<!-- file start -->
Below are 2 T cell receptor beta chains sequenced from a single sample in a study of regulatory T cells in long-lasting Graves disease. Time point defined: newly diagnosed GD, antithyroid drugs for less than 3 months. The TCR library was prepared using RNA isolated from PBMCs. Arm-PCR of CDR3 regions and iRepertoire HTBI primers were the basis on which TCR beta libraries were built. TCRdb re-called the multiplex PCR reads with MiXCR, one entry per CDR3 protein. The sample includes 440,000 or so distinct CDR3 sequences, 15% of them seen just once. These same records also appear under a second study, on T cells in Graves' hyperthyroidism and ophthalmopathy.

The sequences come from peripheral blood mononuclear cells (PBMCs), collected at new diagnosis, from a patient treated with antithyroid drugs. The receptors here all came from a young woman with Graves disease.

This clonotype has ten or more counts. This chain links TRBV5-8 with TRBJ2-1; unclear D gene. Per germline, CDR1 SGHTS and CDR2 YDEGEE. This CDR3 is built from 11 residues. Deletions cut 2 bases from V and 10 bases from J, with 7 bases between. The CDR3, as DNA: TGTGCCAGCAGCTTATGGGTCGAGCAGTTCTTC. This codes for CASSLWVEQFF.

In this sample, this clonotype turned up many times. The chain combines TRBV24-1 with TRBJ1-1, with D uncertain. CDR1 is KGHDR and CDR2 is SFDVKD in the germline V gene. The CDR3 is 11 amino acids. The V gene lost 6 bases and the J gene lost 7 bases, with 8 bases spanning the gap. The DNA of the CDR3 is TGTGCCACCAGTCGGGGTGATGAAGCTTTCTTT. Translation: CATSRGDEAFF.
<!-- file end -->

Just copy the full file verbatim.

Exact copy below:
Below are 2 T cell receptor beta chains sequenced from a single sample in a study of regulatory T cells in long-lasting Graves disease. Time point defined: newly diagnosed GD, antithyroid drugs for less than 3 months. The TCR library was prepared using RNA isolated from PBMCs. Arm-PCR of CDR3 regions and iRepertoire HTBI primers were the basis on which TCR beta libraries were built. TCRdb re-called the multiplex PCR reads with MiXCR, one entry per CDR3 protein. The sample includes 440,000 or so distinct CDR3 sequences, 15% of them seen just once. These same records also appear under a second study, on T cells in Graves' hyperthyroidism and ophthalmopathy.

The sequences come from peripheral blood mononuclear cells (PBMCs), collected at new diagnosis, from a patient treated with antithyroid drugs. The receptors here all came from a young woman with Graves disease.

This clonotype has ten or more counts. This chain links TRBV5-8 with TRBJ2-1; unclear D gene. Per germline, CDR1 SGHTS and CDR2 YDEGEE. This CDR3 is built from 11 residues. Deletions cut 2 bases from V and 10 bases from J, with 7 bases between. The CDR3, as DNA: TGTGCCAGCAGCTTATGGGTCGAGCAGTTCTTC. This codes for CASSLWVEQFF.

In this sample, this clonotype turned up many times. The chain combines TRBV24-1 with TRBJ1-1, with D uncertain. CDR1 is KGHDR and CDR2 is SFDVKD in the germline V gene. The CDR3 is 11 amino acids. The V gene lost 6 bases and the J gene lost 7 bases, with 8 bases spanning the gap. The DNA of the CDR3 is TGTGCCACCAGTCGGGGTGATGAAGCTTTCTTT. Translation: CATSRGDEAFF.